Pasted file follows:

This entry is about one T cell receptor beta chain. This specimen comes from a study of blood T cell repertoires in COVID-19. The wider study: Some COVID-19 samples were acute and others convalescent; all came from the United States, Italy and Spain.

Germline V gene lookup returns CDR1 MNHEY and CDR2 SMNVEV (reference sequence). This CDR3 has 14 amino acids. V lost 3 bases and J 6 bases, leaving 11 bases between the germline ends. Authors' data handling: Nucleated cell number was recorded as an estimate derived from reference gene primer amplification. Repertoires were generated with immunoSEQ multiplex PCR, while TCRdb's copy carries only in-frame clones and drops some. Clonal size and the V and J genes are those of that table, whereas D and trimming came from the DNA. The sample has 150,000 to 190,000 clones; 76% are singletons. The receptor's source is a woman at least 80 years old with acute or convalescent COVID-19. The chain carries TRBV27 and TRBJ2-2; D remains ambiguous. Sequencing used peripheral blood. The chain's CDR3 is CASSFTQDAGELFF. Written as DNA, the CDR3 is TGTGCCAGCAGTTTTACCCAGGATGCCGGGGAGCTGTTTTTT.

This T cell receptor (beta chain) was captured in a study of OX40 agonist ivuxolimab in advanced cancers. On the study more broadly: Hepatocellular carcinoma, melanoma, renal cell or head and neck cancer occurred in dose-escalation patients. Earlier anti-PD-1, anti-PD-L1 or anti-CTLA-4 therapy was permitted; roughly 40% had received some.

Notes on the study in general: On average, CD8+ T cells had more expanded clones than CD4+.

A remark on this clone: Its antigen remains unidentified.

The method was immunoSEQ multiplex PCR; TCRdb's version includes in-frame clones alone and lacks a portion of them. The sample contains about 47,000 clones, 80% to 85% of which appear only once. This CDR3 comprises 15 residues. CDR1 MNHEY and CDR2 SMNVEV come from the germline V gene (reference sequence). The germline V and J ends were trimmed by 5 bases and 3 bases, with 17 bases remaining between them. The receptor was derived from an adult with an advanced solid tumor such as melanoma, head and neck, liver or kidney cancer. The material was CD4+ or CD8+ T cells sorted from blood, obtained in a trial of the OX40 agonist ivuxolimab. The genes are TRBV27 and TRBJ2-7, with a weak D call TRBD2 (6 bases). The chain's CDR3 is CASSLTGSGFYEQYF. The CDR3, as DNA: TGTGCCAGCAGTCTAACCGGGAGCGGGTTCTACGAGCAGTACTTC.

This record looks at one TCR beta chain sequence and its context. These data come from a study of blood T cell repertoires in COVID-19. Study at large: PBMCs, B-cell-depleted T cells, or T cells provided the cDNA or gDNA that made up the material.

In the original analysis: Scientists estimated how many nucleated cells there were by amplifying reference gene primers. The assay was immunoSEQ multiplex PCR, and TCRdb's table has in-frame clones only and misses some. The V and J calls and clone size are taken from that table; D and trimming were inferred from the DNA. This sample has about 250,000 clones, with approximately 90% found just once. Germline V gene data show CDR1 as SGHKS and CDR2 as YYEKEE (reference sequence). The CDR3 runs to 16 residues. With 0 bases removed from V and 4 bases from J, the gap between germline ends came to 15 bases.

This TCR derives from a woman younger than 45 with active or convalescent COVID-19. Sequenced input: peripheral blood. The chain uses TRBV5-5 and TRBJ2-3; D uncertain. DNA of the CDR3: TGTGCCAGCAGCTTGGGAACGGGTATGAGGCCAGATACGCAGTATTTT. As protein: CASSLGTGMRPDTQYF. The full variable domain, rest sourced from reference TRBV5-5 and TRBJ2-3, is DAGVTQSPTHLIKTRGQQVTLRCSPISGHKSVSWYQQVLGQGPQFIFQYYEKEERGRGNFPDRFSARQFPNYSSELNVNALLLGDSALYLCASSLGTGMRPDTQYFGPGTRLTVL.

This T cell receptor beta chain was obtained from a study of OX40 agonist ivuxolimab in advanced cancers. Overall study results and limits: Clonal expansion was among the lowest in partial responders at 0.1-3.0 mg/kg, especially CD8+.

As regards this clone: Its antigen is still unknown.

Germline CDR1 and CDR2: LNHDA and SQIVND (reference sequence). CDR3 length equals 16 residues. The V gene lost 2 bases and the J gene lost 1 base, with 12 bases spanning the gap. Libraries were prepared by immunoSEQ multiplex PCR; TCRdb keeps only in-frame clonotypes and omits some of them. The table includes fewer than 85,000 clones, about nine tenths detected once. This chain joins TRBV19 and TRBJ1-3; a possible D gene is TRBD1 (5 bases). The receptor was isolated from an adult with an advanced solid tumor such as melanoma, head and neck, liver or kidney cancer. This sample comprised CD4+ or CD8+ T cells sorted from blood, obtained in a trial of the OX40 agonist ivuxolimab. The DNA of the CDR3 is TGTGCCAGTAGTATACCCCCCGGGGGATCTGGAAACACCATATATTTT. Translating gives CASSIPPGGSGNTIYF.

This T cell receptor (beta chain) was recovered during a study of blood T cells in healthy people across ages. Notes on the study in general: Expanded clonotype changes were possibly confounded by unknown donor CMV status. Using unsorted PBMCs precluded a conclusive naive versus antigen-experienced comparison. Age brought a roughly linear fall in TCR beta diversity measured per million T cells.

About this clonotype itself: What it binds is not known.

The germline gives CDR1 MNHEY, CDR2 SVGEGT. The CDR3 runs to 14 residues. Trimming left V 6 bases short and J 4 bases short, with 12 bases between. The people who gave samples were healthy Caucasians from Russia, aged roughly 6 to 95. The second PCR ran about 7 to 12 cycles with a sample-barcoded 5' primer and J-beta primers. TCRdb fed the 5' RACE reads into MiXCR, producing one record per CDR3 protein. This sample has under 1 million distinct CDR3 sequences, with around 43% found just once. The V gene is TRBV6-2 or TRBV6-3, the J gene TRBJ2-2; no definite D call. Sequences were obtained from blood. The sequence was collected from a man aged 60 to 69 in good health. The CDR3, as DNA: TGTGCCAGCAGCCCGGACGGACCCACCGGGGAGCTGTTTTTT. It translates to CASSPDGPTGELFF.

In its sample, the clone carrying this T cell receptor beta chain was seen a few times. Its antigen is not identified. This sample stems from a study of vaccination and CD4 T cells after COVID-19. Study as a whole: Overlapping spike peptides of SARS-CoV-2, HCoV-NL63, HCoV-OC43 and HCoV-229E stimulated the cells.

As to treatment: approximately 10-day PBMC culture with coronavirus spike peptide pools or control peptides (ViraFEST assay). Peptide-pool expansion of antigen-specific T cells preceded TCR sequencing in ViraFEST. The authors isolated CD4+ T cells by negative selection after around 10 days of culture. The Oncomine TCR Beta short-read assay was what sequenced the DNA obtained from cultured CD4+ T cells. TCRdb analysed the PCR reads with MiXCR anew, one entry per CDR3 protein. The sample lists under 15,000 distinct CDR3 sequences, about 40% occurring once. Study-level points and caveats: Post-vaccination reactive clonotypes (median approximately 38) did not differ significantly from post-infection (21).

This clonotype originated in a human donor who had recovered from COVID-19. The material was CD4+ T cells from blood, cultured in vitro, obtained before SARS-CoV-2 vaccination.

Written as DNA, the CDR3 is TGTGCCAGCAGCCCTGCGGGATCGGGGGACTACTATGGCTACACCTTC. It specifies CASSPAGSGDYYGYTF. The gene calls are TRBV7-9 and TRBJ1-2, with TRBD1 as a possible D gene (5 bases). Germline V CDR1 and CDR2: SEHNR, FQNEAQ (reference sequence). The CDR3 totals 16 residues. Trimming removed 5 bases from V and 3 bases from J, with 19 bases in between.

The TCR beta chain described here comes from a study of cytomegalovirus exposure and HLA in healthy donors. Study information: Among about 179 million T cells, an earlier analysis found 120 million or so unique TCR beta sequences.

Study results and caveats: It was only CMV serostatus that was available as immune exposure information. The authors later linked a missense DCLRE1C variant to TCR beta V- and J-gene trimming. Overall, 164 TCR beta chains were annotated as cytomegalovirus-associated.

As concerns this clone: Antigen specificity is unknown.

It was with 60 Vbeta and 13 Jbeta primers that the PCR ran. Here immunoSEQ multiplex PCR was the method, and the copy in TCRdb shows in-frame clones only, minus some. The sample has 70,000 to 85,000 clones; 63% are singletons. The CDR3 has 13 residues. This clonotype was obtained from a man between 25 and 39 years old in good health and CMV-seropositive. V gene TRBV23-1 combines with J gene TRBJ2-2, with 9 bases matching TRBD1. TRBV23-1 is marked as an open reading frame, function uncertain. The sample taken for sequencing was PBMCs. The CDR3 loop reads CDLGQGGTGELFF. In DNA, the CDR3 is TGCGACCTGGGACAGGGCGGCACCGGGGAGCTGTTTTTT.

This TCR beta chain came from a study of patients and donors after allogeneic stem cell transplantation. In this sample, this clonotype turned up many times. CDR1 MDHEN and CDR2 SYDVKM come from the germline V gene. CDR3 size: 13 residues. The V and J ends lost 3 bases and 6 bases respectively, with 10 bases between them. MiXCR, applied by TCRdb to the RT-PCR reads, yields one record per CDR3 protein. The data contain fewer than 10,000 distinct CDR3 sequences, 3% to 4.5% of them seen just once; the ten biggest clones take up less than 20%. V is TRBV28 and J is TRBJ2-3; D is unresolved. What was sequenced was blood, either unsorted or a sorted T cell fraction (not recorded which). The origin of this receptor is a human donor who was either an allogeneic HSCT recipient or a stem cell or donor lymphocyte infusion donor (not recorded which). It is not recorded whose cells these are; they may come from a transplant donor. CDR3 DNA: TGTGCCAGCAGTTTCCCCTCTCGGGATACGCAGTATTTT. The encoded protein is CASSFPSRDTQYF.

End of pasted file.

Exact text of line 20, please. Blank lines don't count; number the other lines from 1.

The TCR beta chain described here comes from a study of cytomegalovirus exposure and HLA in healthy donors. Study information: Among about 179 million T cells, an earlier analysis found 120 million or so unique TCR beta sequences.